My Encounter with Army Recruitersby Elizabeth Weill-Greenberg
Editor’s note: The following is a true story, but all the names have been changed.
New York, NY
At 4:00 p.m. the phone rang. It was the Army recruiter, Sergeant Preto.
“We’re a block away. We looked at a map and found your apartment, so we’ll just come by.”
I was scheduled for 4:30. I explained that my apartment was a mess and I needed to send an e-mail. I’d be outside in ten minutes.
Sergeants Preto and Mack drove up, both in uniform. Mack was about 25, white, with a slow Southern drawl and a gap between his two front teeth. The other was Latino, a few white hairs on the side of his short black hair. He had a youthful face and demeanor.
Sergeant Preto started talking about money the moment I sat in the car. He asked how many loans I had.
“Do you want to make that balance zero? We can show you how to do that.”
I had decided to stay as close to the truth as I could. I told them I was temping at $8.00 an hour in a doctor’s office at a boring secretarial job. I had no health insurance, and I had about $60,000 in loans. Some small lies were necessary, though. I said I was 21 (I am 25), and had completed three years of college (I have a master’s degree). The recruiters knew that I, like so many of their young targets, was in financial trouble.
As we drove down the West Side Highway toward their Chambers Street office, I awkwardly said, “My mom told me I had to ask about getting deployed. She does not want me going to Iraq.”
“This is not the Boy Scouts or Girl Scouts,” he said sternly, as if my question was ridiculous. “Sergeant Mack went to Iraq for five months. I can’t say you will or won’t go. But women don’t serve in combat. Well, there’s only one woman I know who’s in combat.”
I had interviewed several soldiers and their families who said recruiters had promised them they wouldn’t see combat. I suppose the ongoing war in Iraq has made the Army address this question differently. Now they use veiled taunts of cowardice, an especially effective tool when recruiting adolescent boys.
Then Sgt. Preto steered the conversation back toward his golden ring: money.
“How much do you pay in rent?”
“About $650. But it’s a studio, and I have a roommate.”
The Army could help me there too. I could live rent free.
But the real sales pitch didn’t begin until we got to the recruitment office.
Once inside, I was introduced to the other recruiters, who seemed exceptionally happy to meet a stranger. I was asked (two times) if I needed anything to drink.
The recruiters then explained that I needed to take a pretest to help determine my ASVAB score, which is what would indicate which jobs and programs I’d qualify for. While they were setting up the test, another recruiter asked how many college credits I had. He said I’d get a $7,000 bonus.
After I finished the test—a series of vocabulary and math word problems—Sgt. Preto sat to my right, Sgt. Mack to my left. At this point I was barraged by Sgt. Preto’s insistence that the Army would make me financially secure. He promised it would cancel my debt. If I went back to school, the Army would pay 100% of my tuition. I would work until 4:30 and go to school at night. His friend was earning $60,000–$70,000 after he left the Army. I would have full medical and dental. Thirty days paid vacation. Unlimited sick days. Live rent free. He pulled out a chart divided into a hundred little boxes. He pointed to the numbers in the boxes and showed how my pay would go up and up and up. I’d earn about $1,400 a month—more than my total rent. He said soldiers had received a twenty percent raise since Bush was in office.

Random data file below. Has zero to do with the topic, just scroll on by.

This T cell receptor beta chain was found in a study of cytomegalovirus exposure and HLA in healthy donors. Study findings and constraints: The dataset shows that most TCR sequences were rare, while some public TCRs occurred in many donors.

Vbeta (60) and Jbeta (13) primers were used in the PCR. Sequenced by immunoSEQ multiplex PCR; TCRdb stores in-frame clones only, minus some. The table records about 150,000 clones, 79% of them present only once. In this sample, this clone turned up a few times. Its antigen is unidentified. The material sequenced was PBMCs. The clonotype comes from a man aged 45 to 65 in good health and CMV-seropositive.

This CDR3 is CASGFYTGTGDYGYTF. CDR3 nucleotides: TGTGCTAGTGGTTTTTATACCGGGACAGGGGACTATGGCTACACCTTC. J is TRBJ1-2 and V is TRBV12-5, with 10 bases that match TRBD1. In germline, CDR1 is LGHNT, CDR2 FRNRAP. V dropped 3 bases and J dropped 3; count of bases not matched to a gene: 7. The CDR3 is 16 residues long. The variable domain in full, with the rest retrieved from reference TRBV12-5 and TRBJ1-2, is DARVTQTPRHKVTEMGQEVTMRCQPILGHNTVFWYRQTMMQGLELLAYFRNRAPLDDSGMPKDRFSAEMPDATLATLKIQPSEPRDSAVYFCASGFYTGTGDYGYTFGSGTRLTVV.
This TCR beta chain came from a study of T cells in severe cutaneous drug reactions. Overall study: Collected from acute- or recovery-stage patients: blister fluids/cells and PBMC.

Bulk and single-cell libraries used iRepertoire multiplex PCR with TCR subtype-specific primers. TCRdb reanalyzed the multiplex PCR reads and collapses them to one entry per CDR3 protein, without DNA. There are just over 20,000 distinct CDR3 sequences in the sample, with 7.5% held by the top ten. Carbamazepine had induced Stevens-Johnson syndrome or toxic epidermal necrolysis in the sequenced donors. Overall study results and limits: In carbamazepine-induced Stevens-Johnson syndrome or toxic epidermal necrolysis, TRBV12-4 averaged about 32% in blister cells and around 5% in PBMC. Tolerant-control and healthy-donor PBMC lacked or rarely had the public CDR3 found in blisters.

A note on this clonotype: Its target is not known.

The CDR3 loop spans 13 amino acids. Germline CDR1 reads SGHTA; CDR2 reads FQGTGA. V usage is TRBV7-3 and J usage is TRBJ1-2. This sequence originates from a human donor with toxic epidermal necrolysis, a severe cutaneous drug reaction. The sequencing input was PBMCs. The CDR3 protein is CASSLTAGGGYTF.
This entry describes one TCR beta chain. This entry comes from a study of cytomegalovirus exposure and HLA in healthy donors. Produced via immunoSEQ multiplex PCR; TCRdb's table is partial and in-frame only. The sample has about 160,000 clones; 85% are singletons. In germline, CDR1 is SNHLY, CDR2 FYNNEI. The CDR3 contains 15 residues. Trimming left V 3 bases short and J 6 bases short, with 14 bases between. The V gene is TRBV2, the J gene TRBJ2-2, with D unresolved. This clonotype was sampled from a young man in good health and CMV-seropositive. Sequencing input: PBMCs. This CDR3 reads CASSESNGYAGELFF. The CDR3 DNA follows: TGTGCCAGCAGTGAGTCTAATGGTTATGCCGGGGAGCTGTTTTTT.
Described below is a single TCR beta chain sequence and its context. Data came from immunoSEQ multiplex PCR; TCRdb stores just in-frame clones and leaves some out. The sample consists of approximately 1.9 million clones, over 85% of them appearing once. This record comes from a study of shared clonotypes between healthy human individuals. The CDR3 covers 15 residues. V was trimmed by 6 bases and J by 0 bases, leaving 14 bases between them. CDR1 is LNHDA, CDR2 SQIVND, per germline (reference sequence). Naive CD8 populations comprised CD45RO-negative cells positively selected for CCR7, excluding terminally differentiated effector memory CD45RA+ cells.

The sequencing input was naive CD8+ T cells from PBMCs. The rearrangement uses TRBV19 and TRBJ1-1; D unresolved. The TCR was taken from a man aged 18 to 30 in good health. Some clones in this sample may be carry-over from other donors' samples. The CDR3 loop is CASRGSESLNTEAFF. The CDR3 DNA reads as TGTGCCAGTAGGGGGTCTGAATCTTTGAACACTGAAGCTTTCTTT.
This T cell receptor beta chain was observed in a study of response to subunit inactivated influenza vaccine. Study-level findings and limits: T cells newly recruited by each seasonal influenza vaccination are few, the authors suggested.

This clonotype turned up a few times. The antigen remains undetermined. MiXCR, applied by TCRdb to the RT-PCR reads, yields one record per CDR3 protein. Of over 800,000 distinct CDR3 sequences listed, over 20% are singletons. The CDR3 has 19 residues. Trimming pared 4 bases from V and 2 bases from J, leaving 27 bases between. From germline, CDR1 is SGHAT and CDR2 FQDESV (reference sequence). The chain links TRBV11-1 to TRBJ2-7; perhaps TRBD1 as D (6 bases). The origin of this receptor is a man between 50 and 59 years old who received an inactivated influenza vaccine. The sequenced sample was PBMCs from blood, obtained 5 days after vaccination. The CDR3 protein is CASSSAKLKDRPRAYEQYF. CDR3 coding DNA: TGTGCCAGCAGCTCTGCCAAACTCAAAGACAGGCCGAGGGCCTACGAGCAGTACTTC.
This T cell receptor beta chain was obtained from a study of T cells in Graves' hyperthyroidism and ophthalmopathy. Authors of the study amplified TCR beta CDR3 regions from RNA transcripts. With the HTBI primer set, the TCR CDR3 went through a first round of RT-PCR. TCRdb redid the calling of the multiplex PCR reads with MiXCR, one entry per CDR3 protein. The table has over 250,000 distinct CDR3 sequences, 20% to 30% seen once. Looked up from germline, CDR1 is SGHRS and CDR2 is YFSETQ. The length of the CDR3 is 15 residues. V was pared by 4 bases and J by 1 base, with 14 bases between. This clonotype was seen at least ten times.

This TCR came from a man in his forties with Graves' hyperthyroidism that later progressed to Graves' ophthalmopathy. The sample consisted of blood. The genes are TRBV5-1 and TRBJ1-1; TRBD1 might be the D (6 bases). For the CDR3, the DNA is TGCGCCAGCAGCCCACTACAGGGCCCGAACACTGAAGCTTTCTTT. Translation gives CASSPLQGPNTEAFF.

He pulled out a piece of paper and split it into four boxes. He wrote: Education, $, Training, and ASVAB. He said, “You can fax this to your mom.”
I could get all the tests done by Saturday, get my paperwork rolling this week.
“What other job would promise you you’d be debt free, fully insured, and making $1,400 a month?” he asked.
But I hesitated. I told him I still wasn’t sure the Army was for me. (I had already said I wasn’t athletic and could maybe do 10 push-ups. I was wearing a preppie black-and-white skirt with a black sequined tank top. Why would they want me anyway?)
“Why?” he asked.
“I’m just really concerned about going into combat.”
“So you’re scared?”
I felt so embarrassed.
“That’s the first thing you mentioned,” he said, in a teasing tone. “I don’t want to go to combat.”
He pointed at Sgt. Mack: “He went for five months.” And then at a recruiter across the room: “He went for a year. They went. They’re OK.”
“You’ve never been deployed, right?” he asked another recruiter. “And I’ve never been deployed.”
I didn’t have anything else to say about it.
Then more teasing began. He asked me if I had an 8:00 curfew in high school. He said I was probably the sort of kid who was locked in my house on a Friday night.